Illustration showing gravitational lensing producing four supernova images
This illustration shows how four different images of the same supernova were created when its light was distorted and magnified by the huge galaxy cluster MACS J1149+2223 in front of it.
The light has been magnified and distorted due to gravitational lensing and as a result the images are arranged around the elliptical galaxy in a formation known as an Einstein cross.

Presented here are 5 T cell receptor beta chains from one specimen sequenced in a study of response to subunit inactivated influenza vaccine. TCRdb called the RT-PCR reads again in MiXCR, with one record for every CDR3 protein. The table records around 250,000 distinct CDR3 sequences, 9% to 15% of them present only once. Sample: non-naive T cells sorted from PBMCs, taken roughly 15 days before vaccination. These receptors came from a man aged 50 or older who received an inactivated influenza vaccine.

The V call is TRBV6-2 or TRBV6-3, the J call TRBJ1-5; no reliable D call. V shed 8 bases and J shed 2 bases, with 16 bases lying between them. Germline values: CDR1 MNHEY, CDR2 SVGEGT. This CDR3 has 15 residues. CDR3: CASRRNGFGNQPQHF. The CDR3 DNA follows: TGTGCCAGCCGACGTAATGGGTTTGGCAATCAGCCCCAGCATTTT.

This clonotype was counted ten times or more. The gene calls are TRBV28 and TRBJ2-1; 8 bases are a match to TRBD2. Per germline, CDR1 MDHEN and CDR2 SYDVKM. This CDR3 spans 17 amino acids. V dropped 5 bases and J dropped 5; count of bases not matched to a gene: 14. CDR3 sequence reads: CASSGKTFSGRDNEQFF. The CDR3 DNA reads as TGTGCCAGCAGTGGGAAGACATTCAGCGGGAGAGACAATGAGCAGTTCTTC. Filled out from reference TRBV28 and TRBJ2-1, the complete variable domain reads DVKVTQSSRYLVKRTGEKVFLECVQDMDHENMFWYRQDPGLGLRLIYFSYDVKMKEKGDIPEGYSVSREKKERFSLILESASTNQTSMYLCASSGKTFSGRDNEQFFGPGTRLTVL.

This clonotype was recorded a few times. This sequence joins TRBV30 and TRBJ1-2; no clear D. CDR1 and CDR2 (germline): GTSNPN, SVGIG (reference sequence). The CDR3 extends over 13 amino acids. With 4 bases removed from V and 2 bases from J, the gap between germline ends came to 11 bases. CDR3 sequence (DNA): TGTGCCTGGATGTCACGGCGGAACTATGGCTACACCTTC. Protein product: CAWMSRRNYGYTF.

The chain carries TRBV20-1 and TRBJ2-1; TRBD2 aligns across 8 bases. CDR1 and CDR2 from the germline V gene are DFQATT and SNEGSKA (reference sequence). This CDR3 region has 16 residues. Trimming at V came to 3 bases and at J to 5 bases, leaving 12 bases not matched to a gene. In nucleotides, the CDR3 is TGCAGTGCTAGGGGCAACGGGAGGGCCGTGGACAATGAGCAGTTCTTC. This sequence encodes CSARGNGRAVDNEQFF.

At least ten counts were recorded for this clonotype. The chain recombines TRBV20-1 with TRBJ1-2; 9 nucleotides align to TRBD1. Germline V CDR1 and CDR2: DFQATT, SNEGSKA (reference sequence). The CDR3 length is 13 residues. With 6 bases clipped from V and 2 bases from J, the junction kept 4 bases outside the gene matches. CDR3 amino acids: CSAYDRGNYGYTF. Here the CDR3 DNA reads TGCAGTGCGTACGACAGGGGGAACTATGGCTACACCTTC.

The massive galaxy cluster focuses the supernova light along at least three separate paths, and then when one of those light paths happens to be precisely aligned with a single elliptical galaxy within the cluster, a secondary lensing effect occurs. The dark matter associated with the elliptical galaxy bends and refocuses the light into four more paths, generating the rare Einstein cross pattern that the team observed.